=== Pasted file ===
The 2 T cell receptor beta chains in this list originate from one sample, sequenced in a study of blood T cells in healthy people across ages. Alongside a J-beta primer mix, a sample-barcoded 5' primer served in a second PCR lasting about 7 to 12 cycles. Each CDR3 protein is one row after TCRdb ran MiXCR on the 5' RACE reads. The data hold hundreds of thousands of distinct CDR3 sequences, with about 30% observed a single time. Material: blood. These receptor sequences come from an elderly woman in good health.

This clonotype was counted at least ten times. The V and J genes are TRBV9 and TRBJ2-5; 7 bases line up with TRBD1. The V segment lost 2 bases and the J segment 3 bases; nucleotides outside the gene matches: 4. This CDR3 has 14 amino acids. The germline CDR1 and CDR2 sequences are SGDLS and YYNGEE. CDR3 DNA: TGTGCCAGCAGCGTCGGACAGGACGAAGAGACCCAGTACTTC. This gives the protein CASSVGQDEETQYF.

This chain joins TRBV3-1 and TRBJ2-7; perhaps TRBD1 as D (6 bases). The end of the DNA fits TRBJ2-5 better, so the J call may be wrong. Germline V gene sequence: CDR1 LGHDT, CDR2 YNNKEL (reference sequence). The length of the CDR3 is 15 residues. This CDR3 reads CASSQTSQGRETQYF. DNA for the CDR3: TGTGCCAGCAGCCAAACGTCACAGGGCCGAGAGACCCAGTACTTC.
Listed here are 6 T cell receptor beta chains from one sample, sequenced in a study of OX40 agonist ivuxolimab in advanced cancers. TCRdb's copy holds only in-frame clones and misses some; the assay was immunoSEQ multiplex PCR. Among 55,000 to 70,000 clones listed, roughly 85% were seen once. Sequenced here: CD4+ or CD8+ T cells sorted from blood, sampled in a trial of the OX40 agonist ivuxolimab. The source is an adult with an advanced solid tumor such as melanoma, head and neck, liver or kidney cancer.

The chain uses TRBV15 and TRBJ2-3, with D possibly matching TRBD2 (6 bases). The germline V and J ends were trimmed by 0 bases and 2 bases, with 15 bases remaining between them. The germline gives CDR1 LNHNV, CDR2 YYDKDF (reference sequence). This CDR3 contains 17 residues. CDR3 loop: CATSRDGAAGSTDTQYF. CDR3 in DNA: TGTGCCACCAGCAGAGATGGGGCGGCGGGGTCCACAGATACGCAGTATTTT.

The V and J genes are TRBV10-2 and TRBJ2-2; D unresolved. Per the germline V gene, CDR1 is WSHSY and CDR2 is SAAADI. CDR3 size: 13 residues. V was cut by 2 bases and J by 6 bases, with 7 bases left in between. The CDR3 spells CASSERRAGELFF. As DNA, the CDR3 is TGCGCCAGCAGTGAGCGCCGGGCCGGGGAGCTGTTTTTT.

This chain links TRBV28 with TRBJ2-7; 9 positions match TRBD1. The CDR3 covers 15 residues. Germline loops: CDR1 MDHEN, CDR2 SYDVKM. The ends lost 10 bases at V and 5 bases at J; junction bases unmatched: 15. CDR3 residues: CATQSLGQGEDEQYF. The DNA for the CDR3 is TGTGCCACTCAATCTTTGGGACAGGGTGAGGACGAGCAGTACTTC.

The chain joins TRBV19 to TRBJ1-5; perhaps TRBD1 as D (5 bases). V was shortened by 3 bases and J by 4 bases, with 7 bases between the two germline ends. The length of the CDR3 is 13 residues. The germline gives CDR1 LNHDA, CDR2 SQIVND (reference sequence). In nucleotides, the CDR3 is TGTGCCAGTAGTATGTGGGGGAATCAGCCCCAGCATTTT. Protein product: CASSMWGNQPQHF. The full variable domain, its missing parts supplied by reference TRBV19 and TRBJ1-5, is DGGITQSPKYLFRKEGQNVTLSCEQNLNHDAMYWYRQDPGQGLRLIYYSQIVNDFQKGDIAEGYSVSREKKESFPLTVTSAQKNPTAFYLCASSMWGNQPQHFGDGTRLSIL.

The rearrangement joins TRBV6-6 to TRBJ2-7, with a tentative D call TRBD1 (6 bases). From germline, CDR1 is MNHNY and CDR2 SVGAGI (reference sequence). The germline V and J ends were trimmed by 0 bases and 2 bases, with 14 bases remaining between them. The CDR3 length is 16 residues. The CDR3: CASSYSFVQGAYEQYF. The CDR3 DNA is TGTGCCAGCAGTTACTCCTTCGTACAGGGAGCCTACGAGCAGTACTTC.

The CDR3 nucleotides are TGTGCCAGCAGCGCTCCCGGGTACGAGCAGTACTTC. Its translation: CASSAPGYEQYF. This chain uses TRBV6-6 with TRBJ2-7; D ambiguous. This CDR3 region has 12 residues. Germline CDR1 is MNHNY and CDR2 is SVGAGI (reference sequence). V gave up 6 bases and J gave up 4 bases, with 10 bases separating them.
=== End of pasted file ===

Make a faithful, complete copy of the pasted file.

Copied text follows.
The 2 T cell receptor beta chains in this list originate from one sample, sequenced in a study of blood T cells in healthy people across ages. Alongside a J-beta primer mix, a sample-barcoded 5' primer served in a second PCR lasting about 7 to 12 cycles. Each CDR3 protein is one row after TCRdb ran MiXCR on the 5' RACE reads. The data hold hundreds of thousands of distinct CDR3 sequences, with about 30% observed a single time. Material: blood. These receptor sequences come from an elderly woman in good health.

This clonotype was counted at least ten times. The V and J genes are TRBV9 and TRBJ2-5; 7 bases line up with TRBD1. The V segment lost 2 bases and the J segment 3 bases; nucleotides outside the gene matches: 4. This CDR3 has 14 amino acids. The germline CDR1 and CDR2 sequences are SGDLS and YYNGEE. CDR3 DNA: TGTGCCAGCAGCGTCGGACAGGACGAAGAGACCCAGTACTTC. This gives the protein CASSVGQDEETQYF.

This chain joins TRBV3-1 and TRBJ2-7; perhaps TRBD1 as D (6 bases). The end of the DNA fits TRBJ2-5 better, so the J call may be wrong. Germline V gene sequence: CDR1 LGHDT, CDR2 YNNKEL (reference sequence). The length of the CDR3 is 15 residues. This CDR3 reads CASSQTSQGRETQYF. DNA for the CDR3: TGTGCCAGCAGCCAAACGTCACAGGGCCGAGAGACCCAGTACTTC.
Listed here are 6 T cell receptor beta chains from one sample, sequenced in a study of OX40 agonist ivuxolimab in advanced cancers. TCRdb's copy holds only in-frame clones and misses some; the assay was immunoSEQ multiplex PCR. Among 55,000 to 70,000 clones listed, roughly 85% were seen once. Sequenced here: CD4+ or CD8+ T cells sorted from blood, sampled in a trial of the OX40 agonist ivuxolimab. The source is an adult with an advanced solid tumor such as melanoma, head and neck, liver or kidney cancer.

The chain uses TRBV15 and TRBJ2-3, with D possibly matching TRBD2 (6 bases). The germline V and J ends were trimmed by 0 bases and 2 bases, with 15 bases remaining between them. The germline gives CDR1 LNHNV, CDR2 YYDKDF (reference sequence). This CDR3 contains 17 residues. CDR3 loop: CATSRDGAAGSTDTQYF. CDR3 in DNA: TGTGCCACCAGCAGAGATGGGGCGGCGGGGTCCACAGATACGCAGTATTTT.

The V and J genes are TRBV10-2 and TRBJ2-2; D unresolved. Per the germline V gene, CDR1 is WSHSY and CDR2 is SAAADI. CDR3 size: 13 residues. V was cut by 2 bases and J by 6 bases, with 7 bases left in between. The CDR3 spells CASSERRAGELFF. As DNA, the CDR3 is TGCGCCAGCAGTGAGCGCCGGGCCGGGGAGCTGTTTTTT.

This chain links TRBV28 with TRBJ2-7; 9 positions match TRBD1. The CDR3 covers 15 residues. Germline loops: CDR1 MDHEN, CDR2 SYDVKM. The ends lost 10 bases at V and 5 bases at J; junction bases unmatched: 15. CDR3 residues: CATQSLGQGEDEQYF. The DNA for the CDR3 is TGTGCCACTCAATCTTTGGGACAGGGTGAGGACGAGCAGTACTTC.

The chain joins TRBV19 to TRBJ1-5; perhaps TRBD1 as D (5 bases). V was shortened by 3 bases and J by 4 bases, with 7 bases between the two germline ends. The length of the CDR3 is 13 residues. The germline gives CDR1 LNHDA, CDR2 SQIVND (reference sequence). In nucleotides, the CDR3 is TGTGCCAGTAGTATGTGGGGGAATCAGCCCCAGCATTTT. Protein product: CASSMWGNQPQHF. The full variable domain, its missing parts supplied by reference TRBV19 and TRBJ1-5, is DGGITQSPKYLFRKEGQNVTLSCEQNLNHDAMYWYRQDPGQGLRLIYYSQIVNDFQKGDIAEGYSVSREKKESFPLTVTSAQKNPTAFYLCASSMWGNQPQHFGDGTRLSIL.

The rearrangement joins TRBV6-6 to TRBJ2-7, with a tentative D call TRBD1 (6 bases). From germline, CDR1 is MNHNY and CDR2 SVGAGI (reference sequence). The germline V and J ends were trimmed by 0 bases and 2 bases, with 14 bases remaining between them. The CDR3 length is 16 residues. The CDR3: CASSYSFVQGAYEQYF. The CDR3 DNA is TGTGCCAGCAGTTACTCCTTCGTACAGGGAGCCTACGAGCAGTACTTC.

The CDR3 nucleotides are TGTGCCAGCAGCGCTCCCGGGTACGAGCAGTACTTC. Its translation: CASSAPGYEQYF. This chain uses TRBV6-6 with TRBJ2-7; D ambiguous. This CDR3 region has 12 residues. Germline CDR1 is MNHNY and CDR2 is SVGAGI (reference sequence). V gave up 6 bases and J gave up 4 bases, with 10 bases separating them.